Webinar Recap 18 November 2020: Australia vs USA Clash of the Debtor in Possession

Rodgers Reidy hosted an insightful webinar on 18 November 2020, featuring Wayne Weitz from B. Riley Financial (USA) and Andrew Barnden from Rodgers Reidy (Aus), with others as they explored the new Debtor in Possession rules that will be used in Australia.

Australia is following down the path of a Chapter 11 bankruptcy program, with a new regime following the Debtor in Possession model. In this Webinar, we discuss how it works in the USA and what Australia's program might be like in comparison. Below is a recording of the webinar and your Q&A's answered.


Q: Why is this legislation only focused on SME's (less than $1M debt)? What alternatives are available for larger companies?

A: The draft legislation is designed for the SME market where non-related unsecured debts are less than $1m. In this regard, ASIC data shows that 78% of all external administrations in Australia have non-related unsecured debts of less than $1m. In the event that a company in financial difficulty has unsecured debts of greater than $1m, then the other existing alternatives under the Corporations Act are available - e.g. Voluntary Administration, Safe Harbour or Creditors Voluntary Liquidation.

Q: Does it include secured creditors?

A: From my reading of the draft legislation, secured creditors should be able to vote for the estimated shortfall of their debt after reasonably allowing for their security.

Q: Who is liable for debts during the 40 day process, do these debt included in restructure proposal?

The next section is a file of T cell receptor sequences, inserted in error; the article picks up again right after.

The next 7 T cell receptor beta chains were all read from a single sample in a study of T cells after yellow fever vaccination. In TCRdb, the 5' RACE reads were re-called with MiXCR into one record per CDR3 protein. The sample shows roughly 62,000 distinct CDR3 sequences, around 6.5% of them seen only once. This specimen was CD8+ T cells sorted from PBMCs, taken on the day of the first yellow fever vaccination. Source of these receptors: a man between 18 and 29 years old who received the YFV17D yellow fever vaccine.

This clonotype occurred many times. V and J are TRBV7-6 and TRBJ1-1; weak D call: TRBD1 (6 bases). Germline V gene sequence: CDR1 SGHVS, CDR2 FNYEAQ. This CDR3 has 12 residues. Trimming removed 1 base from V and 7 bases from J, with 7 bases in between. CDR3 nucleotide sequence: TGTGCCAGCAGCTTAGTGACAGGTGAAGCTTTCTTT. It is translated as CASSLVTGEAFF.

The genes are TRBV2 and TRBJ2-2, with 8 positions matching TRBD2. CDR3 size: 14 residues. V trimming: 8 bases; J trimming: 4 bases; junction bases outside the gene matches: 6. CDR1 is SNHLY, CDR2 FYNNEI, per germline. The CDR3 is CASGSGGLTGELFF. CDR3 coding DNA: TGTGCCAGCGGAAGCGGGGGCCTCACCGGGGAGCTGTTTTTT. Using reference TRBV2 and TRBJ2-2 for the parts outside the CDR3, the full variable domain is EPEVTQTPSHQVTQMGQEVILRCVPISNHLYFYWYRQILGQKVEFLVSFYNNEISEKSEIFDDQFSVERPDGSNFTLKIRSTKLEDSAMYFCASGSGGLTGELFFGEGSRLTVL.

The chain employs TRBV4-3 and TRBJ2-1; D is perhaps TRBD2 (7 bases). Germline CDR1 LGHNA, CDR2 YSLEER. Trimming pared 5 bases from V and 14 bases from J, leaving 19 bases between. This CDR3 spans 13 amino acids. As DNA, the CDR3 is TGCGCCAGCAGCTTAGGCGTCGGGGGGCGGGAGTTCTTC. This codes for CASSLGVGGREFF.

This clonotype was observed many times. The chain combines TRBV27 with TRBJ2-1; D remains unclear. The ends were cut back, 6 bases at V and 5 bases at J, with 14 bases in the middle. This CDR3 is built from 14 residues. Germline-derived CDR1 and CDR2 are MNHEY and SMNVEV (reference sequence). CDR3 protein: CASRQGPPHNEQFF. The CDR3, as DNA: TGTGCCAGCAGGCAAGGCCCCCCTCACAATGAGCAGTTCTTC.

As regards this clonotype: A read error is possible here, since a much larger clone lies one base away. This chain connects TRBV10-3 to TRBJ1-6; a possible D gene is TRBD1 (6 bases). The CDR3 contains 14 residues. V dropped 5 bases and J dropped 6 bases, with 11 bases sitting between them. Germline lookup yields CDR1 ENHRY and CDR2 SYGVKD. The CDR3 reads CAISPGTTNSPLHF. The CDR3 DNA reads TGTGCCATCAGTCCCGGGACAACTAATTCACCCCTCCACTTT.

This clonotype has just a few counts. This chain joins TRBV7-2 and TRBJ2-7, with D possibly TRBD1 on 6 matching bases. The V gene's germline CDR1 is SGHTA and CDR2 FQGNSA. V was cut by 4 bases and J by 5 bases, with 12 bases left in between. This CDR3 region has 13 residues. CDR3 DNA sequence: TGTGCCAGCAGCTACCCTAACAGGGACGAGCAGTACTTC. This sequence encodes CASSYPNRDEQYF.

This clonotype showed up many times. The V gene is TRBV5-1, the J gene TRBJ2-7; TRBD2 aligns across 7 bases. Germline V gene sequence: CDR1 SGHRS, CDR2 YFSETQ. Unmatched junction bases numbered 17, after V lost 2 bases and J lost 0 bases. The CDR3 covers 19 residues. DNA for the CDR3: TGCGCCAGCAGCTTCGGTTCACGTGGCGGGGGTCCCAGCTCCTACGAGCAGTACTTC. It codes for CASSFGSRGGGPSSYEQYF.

A:  Unlike the current Voluntary Administration process where the Voluntary Administrator is personally liable for any debts incurred during the administration, under the Small Business Restructuring process, there is no such provisions and the company will be liable to meet any debts incurred during that time. 

Q: How is a business restructuring practitioner appointed?

A: The Small Business Restructuring Practitioner will be appointed by way of a resolution of the board of directors of the company in financial difficulty.

Q: Do you think Australian SMEs have access to DIP finance in the current market?

A: Whilst DIP finance is a common thing in the US, due to the relatively small size of these matters (less than $1m in unsecured creditors) and the limited security available, together with the unknown of this new restructuring process, I don't think such finance will be readily available in Australia in the short term (noting that it is not that common in the VA process either).

Q: Based on your experience as an administrator and liquidator, what portion of companies do you expect will be able to take advantage of this process having regard to the requirements for up to date lodgements and fully paid employee entitlements? I cannot think of any that I have been involved in?

A: Time will tell whether this Debtor in Possession model will work, however, the need to pay all due and payable employee entitlements (eg superannuation), together with having all taxation lodgements up to date, in my opinion will be a significant hurdle for SME companies to enter into this process.

Q: Can director guarantees still be pursued?

A: From my reading of the draft legislation, like a VA process, directors guarantees will not be able to be pursued during the 40 business day period whilst the proposal is being drafted and put to creditors.